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Land Use And Natural Resource Committee Meets To Address Accreted Land Management Plan

By Rob Byko for Island Eye News 

At 8:30 a.m., Chauncey Clark gaveled in the Land Use and Natural Resource (LUNR) meeting in the SI Town Council Chambers, welcoming fellow committee members Kaye Smith and Mayor Pat O’Neil and an eager crowd in attendance to hear discussions of the “team selection for review of the accreted Land Management Plan for consideration at the Oct. 7, 2019 Council workshop.” Clark then opened the floor for public comments which brought the morning’s pleasantries among neighbors to an abrupt end.

Council member Bachman Smith opened public remarks, saying he didn’t understand “what the urgency is, when we know we’re in some litigation over the very words that were used by Council member Clark to explain why he wanted to do this.” Smith then recalled Clark’s statement at the Sept. 17  full Council Meeting describing the objectives for hiring a panel of experts. “The last two words he (Clark) used when describing the study were ‘views and breezes.’ ”

Smith also recalled Council member Tim Reese stating in response to Council member Sara Church’s questions about why the experts were being hired, “Reese replied ‘flat out, yes, this is about the trees.’ ”

Bachman Smith also said that the idea of dunes formation needs to be addressed now. “We know we face a weather event annually, if not bi-annually or more, (which) can inundate this island with flooding and storm water. When the sea levels do rise, it’s going to come from the back side of the island. Threefoot of rise has water coming across Middle Street.”

Smith concluded, “(What) I want to know is why all the urgency and who all have we been vetting before we go down this process?” Smith’s comments were met with applause. Clark quieted the crowd with a strike from his gavel.

Anne Marie Brown then spoke. “When I think of storm surge and hurricanes I feel a little bit like a sitting duck.” She liked the idea of an island-wide plan. “I don’t know how anyone can find fault with this (plan), or with the council, in trying to bolster our resiliency.”

Council member Sara Church  then took to the speaker’s podium. “This is the second study we have not budgeted for that has been approved in the last month. We are very early in the fiscal year, a time when the public has the opportunity to weigh in on the agenda that we’ve set for the year. At this rate, we’re not doing well.” She said, “The process is backwards. We’re looking at team members today when we have not discussed what we’re going to address (in) the management plan. Council has not discussed and approved this would be the method.”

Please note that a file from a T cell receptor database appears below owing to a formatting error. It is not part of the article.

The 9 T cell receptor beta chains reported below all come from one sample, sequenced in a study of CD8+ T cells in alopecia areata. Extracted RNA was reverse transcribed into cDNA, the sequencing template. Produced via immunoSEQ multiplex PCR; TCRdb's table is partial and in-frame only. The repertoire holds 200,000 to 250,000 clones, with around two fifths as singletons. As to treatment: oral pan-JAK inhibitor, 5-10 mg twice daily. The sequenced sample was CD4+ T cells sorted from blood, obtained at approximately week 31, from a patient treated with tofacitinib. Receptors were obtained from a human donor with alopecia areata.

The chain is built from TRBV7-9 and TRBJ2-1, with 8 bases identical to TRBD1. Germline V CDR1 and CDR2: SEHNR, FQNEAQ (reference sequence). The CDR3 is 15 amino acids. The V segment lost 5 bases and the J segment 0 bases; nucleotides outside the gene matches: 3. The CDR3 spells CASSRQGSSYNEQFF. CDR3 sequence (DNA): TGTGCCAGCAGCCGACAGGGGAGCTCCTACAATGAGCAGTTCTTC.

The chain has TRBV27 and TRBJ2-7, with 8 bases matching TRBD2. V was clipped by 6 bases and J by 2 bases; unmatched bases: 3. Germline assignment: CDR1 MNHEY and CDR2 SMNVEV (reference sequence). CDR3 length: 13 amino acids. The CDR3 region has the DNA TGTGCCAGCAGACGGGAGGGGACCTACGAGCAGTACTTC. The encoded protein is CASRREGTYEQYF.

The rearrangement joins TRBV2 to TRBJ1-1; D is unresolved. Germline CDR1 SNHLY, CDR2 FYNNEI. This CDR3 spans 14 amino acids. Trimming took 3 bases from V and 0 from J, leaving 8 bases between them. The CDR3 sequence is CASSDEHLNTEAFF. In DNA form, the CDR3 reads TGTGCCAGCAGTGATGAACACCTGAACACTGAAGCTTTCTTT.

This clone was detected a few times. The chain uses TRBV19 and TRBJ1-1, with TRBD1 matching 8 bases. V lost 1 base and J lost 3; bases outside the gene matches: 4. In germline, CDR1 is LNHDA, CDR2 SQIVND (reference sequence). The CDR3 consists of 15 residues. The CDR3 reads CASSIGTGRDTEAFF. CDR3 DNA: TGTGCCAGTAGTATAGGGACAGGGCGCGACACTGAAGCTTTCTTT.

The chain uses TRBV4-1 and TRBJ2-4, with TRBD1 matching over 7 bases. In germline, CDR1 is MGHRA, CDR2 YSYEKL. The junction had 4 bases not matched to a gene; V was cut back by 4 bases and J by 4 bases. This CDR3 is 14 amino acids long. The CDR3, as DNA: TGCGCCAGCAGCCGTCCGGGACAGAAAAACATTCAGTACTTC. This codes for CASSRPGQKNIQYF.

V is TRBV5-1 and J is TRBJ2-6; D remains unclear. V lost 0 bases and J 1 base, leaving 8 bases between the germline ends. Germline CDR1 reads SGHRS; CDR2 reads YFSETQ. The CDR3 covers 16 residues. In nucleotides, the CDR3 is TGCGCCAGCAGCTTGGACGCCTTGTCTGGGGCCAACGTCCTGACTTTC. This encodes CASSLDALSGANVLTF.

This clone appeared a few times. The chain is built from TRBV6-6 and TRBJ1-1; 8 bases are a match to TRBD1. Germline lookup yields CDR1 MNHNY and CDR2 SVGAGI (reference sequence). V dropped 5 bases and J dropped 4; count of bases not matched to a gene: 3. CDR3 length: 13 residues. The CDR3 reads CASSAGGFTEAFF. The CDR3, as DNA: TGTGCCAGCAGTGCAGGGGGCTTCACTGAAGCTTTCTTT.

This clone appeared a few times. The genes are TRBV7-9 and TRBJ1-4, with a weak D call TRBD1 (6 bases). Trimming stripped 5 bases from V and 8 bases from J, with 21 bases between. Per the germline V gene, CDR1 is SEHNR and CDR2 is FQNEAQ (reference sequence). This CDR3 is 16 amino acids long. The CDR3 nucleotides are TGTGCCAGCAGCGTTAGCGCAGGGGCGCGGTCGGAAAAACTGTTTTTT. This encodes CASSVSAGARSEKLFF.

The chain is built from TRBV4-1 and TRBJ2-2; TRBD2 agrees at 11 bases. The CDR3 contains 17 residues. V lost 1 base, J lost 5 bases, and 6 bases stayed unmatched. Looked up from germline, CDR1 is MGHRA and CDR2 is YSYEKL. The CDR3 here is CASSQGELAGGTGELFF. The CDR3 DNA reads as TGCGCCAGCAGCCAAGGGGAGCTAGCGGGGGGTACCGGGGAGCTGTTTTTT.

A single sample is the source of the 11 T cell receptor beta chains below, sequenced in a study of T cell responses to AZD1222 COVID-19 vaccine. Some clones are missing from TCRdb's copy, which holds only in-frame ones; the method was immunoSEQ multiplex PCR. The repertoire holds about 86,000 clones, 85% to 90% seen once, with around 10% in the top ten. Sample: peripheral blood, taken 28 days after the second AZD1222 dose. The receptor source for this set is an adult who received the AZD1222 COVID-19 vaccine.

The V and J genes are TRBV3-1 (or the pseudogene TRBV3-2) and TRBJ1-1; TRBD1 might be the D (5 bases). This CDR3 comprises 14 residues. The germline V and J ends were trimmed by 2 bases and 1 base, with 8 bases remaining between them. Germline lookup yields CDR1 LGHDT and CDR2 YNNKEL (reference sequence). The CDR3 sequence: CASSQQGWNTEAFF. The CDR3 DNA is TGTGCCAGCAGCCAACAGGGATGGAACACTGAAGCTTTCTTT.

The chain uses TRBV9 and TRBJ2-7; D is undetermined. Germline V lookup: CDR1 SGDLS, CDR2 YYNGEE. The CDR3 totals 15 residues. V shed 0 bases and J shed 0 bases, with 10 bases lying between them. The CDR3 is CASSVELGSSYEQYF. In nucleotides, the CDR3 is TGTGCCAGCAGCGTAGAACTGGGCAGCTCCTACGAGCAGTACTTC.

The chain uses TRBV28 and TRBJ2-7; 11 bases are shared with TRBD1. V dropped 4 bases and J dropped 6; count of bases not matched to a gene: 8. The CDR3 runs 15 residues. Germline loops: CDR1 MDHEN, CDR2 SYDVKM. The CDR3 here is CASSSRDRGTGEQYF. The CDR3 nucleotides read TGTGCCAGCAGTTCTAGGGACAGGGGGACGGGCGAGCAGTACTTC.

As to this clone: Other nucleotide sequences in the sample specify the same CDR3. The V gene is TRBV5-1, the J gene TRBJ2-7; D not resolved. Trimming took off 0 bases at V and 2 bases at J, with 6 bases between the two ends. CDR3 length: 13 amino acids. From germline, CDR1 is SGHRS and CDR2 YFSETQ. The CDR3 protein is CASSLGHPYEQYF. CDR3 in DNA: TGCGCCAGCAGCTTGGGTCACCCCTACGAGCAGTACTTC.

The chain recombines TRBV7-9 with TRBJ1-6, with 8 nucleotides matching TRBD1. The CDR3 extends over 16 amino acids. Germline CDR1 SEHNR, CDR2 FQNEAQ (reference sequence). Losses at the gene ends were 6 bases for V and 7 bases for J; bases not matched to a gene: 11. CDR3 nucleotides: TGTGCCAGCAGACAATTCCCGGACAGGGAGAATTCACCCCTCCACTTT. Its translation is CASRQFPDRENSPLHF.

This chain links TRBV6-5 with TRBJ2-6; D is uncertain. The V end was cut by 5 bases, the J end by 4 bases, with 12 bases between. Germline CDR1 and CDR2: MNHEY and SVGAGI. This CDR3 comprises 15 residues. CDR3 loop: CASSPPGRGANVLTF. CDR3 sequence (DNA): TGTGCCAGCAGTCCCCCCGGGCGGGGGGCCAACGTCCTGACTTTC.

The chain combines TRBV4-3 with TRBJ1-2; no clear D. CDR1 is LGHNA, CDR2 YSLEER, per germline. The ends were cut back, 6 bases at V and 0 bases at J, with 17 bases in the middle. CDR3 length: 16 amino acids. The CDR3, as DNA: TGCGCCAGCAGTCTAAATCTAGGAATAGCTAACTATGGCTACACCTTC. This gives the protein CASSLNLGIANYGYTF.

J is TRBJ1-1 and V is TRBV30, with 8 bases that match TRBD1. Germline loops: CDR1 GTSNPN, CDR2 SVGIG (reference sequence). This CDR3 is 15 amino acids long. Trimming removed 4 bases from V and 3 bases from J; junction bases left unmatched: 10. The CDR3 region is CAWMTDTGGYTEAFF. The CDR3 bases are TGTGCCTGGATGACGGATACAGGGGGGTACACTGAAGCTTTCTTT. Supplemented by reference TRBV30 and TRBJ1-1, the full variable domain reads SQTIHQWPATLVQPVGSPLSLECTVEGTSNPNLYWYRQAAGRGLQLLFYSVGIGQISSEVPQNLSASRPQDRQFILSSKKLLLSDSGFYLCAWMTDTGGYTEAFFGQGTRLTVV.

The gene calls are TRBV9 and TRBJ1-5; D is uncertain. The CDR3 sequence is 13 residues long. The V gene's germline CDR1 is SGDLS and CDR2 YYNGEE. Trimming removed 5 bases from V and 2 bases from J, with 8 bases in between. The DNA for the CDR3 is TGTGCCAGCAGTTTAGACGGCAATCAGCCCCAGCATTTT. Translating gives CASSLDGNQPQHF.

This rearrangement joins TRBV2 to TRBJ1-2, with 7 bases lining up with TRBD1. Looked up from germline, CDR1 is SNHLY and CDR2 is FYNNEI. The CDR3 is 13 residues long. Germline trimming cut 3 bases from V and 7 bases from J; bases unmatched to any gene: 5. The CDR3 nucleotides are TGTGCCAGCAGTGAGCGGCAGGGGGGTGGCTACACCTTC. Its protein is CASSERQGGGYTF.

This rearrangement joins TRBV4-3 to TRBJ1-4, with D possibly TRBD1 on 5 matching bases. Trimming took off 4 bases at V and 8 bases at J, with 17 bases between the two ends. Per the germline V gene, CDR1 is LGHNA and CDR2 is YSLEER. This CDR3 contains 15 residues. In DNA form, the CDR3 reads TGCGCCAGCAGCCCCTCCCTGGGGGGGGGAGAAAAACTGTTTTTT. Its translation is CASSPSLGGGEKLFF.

Susan Middaugh observed that the work already underway in the Transition Zone provides the opportunity to evaluate the effects of removal of foliage. “This is kind of a testing area which we see already with some of the heavy equipment that it is turning the soil to sand. It would be premature to decide that we would want to take that up for the rest of the 190 acres. What kind of damage vegetation removal is doing.”

Other concerned residents spoke, and then Clark read a statement by Council member Greg Hammond. “The accreted land is a highly divisive topic on this island, this is clear.” Hammond’s statement acknowledged the people who came to the meeting to express their “deep and personal belief and opinions on this issue.” He thanked them for being part of the conversation. “It is our job as elected officials in this town to hear all sides of an issue and take measured action that incorporates concerns from and addresses the desires of all our island residents. We must not simply ignore a group of citizens because our opinions and beliefs may be at odds, we also must not cater to a group of citizens simply because they are louder and more vocal.”

 Keil Schmid, a new homeowner on the island, told the Committee “I’m a coastal geologist. One of the reasons why I chose my house was because of the protective forest that was there.” He said, “I’d map the area, look at things, so there is also an economical tax base foundation for having (the forest) there. That is one of the reasons why I chose to live on Sullivan’s Island.”

Joe Church, a SC-licensed civil engineer (spouse of Council member Sara Church), questioned the Committee’s adherence to the state’s and the town’s procurement rules, encouraging them to slow down and become more transparent so that the citizens can see exactly what is before them. “It’s important that you lay out all the procedures and all the pieces so that the taxpayers can see when you’re spending thousands of dollars on the fly, like what (Council) did for the park to look at turning it into a parking lot.”